• Delay Before Spawn: Delay before making an avatar appear. When a person is detected, a countdown of this much time will be started, and when it ends the tracking_state will be checked. If it passes the filters, the avatar is spawned. Use this setting along the minimum keypoints and confidence thresholds to reduce popups of avatars in some cases like partial occlusion and subjects at the edges of the ZED’s field of view.

If SHOW OFF is enabled, some NaN values may be given by the body tracking module, so some errors may happen. In general, you will want to leave this off.

Avatar Control #

  • Avatar: Prefab of Avatar to use.
  • Skeleton Base Material: Material that will be applied to the SDK Skeleton render.
  • Display SDK Skeleton: If the “stickman” representation of the body tracking data from the ZED SDK should be rendered or not.
  • Offset SDK Skeleton: Offset to apply to the stickman representation.
  • Mirror Mode: If the body tracking positions and rotations should be mirrored or not.

Height Offset #

  • Manual Offset: Fixed offset to apply to all avatars. Ignored if Automatic Offset is enabled.
  • Automatic Offset: If each avatar should be automatically adjusted to have its feet on the ground, and not under or above. This uses raycasting to reposition the root depending on the feet’s distance to the ground.
  • Offset Step: How much the manual offset will be adjusted when using the corresponding keys.

Animation Smoothing #

  • Enable Smoothing: Enable or not the animation smoothing. This does not impact the performance of the SDK, it just smoothes the avatar at Unity level.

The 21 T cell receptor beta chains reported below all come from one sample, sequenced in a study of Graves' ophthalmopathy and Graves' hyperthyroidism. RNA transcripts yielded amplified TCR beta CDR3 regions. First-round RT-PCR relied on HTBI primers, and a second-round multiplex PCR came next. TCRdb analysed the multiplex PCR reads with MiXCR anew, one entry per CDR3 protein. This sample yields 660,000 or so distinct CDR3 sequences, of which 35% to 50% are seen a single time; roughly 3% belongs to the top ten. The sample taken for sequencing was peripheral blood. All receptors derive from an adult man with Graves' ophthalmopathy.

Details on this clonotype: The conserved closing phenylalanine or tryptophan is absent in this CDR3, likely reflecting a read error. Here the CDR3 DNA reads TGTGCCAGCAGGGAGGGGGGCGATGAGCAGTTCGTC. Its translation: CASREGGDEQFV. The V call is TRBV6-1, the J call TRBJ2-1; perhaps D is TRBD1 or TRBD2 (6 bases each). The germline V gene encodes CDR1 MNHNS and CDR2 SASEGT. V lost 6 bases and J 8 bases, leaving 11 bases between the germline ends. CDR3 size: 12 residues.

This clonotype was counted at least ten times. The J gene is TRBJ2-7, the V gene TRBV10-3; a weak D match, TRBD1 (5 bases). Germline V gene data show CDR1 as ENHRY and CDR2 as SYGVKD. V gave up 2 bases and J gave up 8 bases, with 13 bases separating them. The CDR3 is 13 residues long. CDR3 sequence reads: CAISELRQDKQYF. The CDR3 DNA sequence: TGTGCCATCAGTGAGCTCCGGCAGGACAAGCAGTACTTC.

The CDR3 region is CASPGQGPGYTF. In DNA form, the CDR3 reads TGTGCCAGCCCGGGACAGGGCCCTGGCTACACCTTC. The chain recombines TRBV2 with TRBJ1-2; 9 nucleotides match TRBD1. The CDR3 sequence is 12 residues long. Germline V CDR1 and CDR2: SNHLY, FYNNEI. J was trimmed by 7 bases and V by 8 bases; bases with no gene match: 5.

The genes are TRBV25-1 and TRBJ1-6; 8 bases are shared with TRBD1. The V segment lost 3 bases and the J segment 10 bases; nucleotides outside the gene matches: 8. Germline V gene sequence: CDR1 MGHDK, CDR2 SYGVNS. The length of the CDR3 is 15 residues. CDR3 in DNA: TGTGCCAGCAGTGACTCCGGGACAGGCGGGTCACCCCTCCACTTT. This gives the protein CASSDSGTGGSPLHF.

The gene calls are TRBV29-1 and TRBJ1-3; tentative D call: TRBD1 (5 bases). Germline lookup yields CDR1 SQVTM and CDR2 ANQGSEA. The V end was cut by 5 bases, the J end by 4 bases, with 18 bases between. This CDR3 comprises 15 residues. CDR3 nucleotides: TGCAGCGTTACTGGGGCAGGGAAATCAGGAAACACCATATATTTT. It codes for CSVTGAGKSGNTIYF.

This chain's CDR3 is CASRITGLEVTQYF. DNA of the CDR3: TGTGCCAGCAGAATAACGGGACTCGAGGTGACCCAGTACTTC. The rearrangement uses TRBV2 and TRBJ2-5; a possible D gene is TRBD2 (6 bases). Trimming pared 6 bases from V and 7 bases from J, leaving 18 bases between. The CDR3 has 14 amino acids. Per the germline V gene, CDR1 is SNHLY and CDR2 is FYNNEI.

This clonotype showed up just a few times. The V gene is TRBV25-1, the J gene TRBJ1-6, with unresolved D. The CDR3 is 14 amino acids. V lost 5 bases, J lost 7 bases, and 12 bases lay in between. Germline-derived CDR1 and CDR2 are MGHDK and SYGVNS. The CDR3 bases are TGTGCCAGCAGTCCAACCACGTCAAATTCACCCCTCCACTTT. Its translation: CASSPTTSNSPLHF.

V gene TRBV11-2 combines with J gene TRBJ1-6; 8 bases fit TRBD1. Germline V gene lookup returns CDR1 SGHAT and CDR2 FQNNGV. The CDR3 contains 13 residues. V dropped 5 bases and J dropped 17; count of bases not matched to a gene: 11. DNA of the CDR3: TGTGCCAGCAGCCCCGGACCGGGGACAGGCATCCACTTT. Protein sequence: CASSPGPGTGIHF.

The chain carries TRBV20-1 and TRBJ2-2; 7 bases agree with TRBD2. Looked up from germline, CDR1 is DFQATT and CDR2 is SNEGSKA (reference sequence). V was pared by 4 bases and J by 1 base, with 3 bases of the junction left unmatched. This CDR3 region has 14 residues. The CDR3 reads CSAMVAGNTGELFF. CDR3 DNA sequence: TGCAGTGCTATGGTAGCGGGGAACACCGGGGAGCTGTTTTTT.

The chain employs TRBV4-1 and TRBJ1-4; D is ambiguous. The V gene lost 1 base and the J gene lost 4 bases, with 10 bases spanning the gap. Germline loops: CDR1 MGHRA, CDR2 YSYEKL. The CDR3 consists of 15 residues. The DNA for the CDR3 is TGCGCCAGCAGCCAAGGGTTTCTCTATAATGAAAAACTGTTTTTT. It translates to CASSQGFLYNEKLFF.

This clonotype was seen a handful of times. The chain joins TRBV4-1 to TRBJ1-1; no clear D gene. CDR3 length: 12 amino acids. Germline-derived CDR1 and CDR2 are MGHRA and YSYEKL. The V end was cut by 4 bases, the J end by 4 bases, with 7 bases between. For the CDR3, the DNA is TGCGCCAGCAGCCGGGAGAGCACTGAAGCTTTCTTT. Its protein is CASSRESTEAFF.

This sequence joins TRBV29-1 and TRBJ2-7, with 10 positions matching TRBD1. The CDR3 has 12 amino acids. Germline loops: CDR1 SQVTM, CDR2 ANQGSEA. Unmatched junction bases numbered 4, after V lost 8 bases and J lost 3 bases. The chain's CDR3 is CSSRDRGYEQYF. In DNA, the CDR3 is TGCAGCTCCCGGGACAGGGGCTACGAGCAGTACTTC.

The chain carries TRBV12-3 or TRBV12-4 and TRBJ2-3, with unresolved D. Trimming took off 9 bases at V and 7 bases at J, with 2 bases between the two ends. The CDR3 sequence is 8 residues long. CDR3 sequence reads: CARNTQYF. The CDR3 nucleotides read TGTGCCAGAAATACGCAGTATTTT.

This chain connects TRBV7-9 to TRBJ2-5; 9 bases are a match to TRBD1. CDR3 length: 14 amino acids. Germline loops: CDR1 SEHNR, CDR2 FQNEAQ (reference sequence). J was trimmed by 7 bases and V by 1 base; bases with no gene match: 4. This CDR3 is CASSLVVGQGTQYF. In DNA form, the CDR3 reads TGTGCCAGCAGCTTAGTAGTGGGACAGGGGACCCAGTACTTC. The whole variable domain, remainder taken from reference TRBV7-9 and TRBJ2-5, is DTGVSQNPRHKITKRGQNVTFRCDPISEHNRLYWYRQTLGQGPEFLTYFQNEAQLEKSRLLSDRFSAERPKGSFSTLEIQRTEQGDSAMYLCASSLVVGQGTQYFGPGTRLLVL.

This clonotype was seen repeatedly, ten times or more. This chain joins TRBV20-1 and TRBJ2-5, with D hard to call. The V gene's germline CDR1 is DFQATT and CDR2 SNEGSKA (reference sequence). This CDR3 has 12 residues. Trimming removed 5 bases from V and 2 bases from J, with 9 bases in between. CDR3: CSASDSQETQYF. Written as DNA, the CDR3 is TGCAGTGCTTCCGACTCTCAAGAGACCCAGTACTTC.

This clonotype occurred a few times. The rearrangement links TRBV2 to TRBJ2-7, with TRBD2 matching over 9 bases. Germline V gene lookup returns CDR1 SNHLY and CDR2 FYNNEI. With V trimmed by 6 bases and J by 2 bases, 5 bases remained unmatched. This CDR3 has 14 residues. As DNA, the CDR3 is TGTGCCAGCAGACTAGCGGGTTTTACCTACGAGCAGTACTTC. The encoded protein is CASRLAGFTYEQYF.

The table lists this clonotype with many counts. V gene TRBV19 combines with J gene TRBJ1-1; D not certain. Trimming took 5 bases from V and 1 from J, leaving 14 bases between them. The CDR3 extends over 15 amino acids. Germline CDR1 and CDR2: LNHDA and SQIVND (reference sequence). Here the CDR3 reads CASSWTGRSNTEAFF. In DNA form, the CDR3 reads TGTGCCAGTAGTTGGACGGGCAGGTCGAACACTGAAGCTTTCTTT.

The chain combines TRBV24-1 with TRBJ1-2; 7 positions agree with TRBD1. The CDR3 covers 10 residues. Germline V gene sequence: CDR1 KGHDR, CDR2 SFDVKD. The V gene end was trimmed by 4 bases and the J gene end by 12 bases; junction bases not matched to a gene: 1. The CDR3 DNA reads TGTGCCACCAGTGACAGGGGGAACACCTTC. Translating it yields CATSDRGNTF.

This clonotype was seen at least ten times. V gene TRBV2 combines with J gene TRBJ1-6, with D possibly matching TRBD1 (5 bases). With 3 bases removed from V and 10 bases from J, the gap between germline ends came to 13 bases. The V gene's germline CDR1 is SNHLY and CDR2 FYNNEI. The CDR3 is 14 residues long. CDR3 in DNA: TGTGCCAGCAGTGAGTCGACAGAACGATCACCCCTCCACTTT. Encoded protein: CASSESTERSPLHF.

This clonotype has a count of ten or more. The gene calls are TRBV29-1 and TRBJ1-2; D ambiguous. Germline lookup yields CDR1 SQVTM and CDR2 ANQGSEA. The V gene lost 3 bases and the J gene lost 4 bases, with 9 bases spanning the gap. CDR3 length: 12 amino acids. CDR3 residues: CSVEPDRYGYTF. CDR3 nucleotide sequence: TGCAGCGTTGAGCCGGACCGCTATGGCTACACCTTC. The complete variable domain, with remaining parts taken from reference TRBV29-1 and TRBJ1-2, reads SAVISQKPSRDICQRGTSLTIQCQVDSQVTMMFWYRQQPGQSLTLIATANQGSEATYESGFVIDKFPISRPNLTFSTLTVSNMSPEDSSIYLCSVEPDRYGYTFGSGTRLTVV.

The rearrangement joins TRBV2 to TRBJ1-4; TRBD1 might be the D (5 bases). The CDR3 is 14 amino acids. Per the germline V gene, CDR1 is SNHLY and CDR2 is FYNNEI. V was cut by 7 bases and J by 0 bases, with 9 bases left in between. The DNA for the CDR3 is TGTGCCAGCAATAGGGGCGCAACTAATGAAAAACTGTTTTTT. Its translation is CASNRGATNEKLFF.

• Smoothing Value: Value to smooth the avatar’s movements, making the animation update rate independent from the body tracking rate. 0 means no smoothing, so at body tracking FPS, and 1 means the maximum smoothing will be applied.

You might want to check out this setting if you avatar is very slow or not following your movements.

Experimental - IK Settings #

The plugin provides a basic implementation of Foot Inverse Kinematics. This allows sticking the feet on the virtual ground when they are near it, to compensate for eventual small errors in body or floor detection.

The Foot Inverse Kinematics implementation can show unexpected behavior sometimes (wrongly positioning or rotating the feet or knees). It should work well most of the time and should be tested in your project. However, you might want to compare it to just automatic height offset and choose what works best.

If the legs bend in an undesired way, you may want to adjust the IK Hints in the ZEDSkeletonAnimator.cs script. The core issue lays in the rigging of the model. If the local Forward of the knee bone does not point forward the knee, the hint will be positioned wrongly.

  • Enable Foot IK: Enable or not the Feet IK feature.
  • Enable Foot Locking: If enabled, the script will try to prevent small horizontal movements of the feet when they are on the ground.
  • Foot Locking Smoothing Value: Smoothing value to apply to the transitions of the feet when the foot locking is enabled.

Keyboard mapping #

  • These are toggles for the Body Tracking features and key mappings to increase and decrease the manual height offset.

Avatar settings #

The ZEDSkeletonAnimator component on the Avatar manages the animation using the Animator component, the Foot IK, and the application of the HeightOffsetter component, with which it comes.

Height Offsetter #